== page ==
you are the cause of the problems, then; not the TC.

Re:But... (1)

somersault (912633) | more than 2 years ago | (#37760694)

That depends on if you ended up on the wrong side of the road, and therefore it was only luck that stopped anyone else from crashing into you even if you were sure that you weren't going to actually go off the road.

Re:But... (1)

Riceballsan (816702) | more than 2 years ago | (#37760268)

Not really, I'm not saying they are flawless, but when they do work, when they save a life, or prevent an accient, it does not make the news. Would you care to even ballpark the human error vs mechanical error ratio on car accidents? 50 human errors for every 1 technical one? or maybe closer to 100? We've all heard the stories on the news from the 2 or 3 flaws. That batch of cars that had trouble breaking, I believe there were like 20 accidents as a result, and that was considered an epidemic of mass proportions in terms of mechanical failures in vehicles. Yet you have to think that huge disaster, wasn't even a blip on the radar as far as total number of accidents.

Re:But... (2)

epyT-R (613989) | more than 2 years ago | (#37760140)

compared to the logistics of driving, those systems are simplistic, only requiring a few inputs of simplistic data sampled at low rates, and one or maybe two outcomes based on that data (deploy airbag/antilock brakes etc).. even the cars that have auto-max braking concern me because they may anticipate when I most definitely do not want it to. computers are faster than humans, no question, but they are not as aware. hell even the electronic throttles in modern cars overanticipate, often getting the wrong idea..they also lag. I had the 'pleasure' of driving a 2011 with electronic everything, including throttle. it's a crapshoot whether the car will do nothing for a second, or rocket out from under me after a light change. in situations like this, consistency is safer than some lame heuristic programmed into a microcontroller somewhere. Keep it simple stupid is key here. stupid simple doesn't break or create unexpected behavior either.

then there's the messy issues of politicians and businessmen inserting themselves into the programming once the machine is placed between you and your car. until you can guarantee a society that will respect my freedoms and liberty, stay away from my steering wheel and shifter.

Re:But... (1)

Arancaytar (966377) | more than 2 years ago | (#37759852)

It's a bit late for that thought. Traffic lights and modern braking systems have been electronically controlled for many years...

Re:But... (1)

epyT-R (613989) | more than 2 years ago | (#37760050)

yeah the instances of it will be less, but when they do happen, they'll happen en masse. think about it.

Re:But... (1)

DrXym (126579) | more than 2 years ago | (#37760066)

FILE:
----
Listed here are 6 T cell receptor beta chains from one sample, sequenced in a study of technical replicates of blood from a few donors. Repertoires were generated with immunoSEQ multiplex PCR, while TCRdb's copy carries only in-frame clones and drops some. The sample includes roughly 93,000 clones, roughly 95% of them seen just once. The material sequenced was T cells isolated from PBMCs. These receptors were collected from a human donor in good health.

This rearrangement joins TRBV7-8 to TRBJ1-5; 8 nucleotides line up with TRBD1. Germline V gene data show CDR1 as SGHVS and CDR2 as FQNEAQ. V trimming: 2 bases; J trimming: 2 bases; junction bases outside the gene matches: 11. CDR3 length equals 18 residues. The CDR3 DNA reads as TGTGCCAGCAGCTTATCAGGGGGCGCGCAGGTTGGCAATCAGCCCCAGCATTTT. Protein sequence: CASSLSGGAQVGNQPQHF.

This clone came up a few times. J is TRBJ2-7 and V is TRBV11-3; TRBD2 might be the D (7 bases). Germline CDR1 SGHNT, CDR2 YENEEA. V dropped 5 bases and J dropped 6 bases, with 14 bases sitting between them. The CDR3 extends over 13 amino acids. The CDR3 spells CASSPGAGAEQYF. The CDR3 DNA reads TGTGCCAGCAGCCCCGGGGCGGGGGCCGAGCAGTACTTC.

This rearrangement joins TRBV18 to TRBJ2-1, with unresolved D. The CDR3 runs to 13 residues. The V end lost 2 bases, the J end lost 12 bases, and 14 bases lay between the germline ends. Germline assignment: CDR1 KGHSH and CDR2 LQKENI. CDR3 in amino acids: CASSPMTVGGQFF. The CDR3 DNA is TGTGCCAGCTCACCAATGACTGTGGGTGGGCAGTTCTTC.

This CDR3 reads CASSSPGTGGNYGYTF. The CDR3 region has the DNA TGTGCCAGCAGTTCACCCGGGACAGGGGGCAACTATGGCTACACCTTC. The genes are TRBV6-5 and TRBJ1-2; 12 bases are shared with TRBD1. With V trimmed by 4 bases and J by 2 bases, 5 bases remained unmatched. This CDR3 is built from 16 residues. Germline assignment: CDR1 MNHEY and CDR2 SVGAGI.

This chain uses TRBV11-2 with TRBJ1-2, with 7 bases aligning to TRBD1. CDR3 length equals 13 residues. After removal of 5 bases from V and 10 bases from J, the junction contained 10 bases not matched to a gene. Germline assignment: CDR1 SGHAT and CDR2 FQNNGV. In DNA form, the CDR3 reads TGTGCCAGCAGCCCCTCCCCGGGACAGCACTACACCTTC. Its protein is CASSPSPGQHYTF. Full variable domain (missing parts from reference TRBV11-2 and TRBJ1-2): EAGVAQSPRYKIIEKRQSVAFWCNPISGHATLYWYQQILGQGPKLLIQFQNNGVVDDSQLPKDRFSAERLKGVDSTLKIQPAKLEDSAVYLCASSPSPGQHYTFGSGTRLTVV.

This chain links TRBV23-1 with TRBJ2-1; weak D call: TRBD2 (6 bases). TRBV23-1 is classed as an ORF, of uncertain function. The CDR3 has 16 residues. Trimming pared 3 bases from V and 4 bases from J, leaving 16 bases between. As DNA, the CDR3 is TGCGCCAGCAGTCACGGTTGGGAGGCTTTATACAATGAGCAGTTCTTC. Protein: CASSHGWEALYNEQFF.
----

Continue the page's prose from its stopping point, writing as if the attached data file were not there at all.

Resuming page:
There is absolutely no way for a car to drive safely by itself short of only permitting it to do so on a "smart" road where all the other traffic is also self driven. The "smart" road would have to relay information to the car about ice, water, fog, traffic ahead, road works, lane closures, diversions, potholes, debris / obstacles, humans, animals etc. Otherwise the "smart" car is going to crest a hill and run smack into a fallen tree whereas an observant human might have taken more notice of the prevailing conditions in the first place.

The best that could be hoped for in the time being is computer assisted where perhaps the driver is still requires to steer the vehicle or at least have their hands on the wheel but some of the braking / acceleration is handled automatically by sensing the distance between cars, reacting more quickly to sudden braking and so on.

Re:But... (0)

Anonymous Coward | more than 2 years ago | (#37760200)

There is absolutely no way for a car to drive safely by itself [...]

Perfect safety isn't the goal, a few times less accident prone then human drivers would be plenty, and not that hard (humans are quite bad drivers, and usually overestimate their own skills).

the "smart" car is going to crest a hill and run smack into a fallen tree whereas an observant human might have taken more notice of the prevailing conditions in the first place.

1. How big a proportion of the drivers can be described as observant?

2. Why is it impossible for a car to be observant?

Re:But... (1)

rich_hudds (1360617) | more than 2 years ago | (#37760548)

Have you seen the footage of the google car? It has 360 degree vision via lasers mounted on the roof, it's gonna see that fallen tree before any human would.

Apparently it has already racked up 190,000 miles on real roads without an accident.

Re:But... (2)

markus_baertschi (259069) | more than 2 years ago | (#37760602)

This Google experiment proves that you can build a self driving car who can drive safely for thousands of miles on actual public roads. Yes, there are some additional conditions which are not practical (like the driving the path manually before to record a precise map), but it has been done.

Most drivers are not very much 'observing', I just read somewhere that the Blackberry outage caused vehicle accidents to drop by 20-40% in some Gulf states. Observing drivers, Ha !

Just compare how many accidents are caused by trees falling onto the street compared to texting.

The biggest problems to solve are the cultural, legal and liability issues.

Markus

Re:But... (-1, Offtopic)

MichaelKristopeitBro (2488396) | more than 2 years ago | (#37759756)

Hi Dad!

I'm going to see mike to get a little fuck. [slashdot.org] Wanna join?

Re:But... (-1, Offtopic)

MichaelKristopeitDad (2488356) | more than 2 years ago | (#37759810)

Son,

This is not the place for this kind of crap. It's bad enough you're getting stuffed by your big brother, but keep it private for god's sake.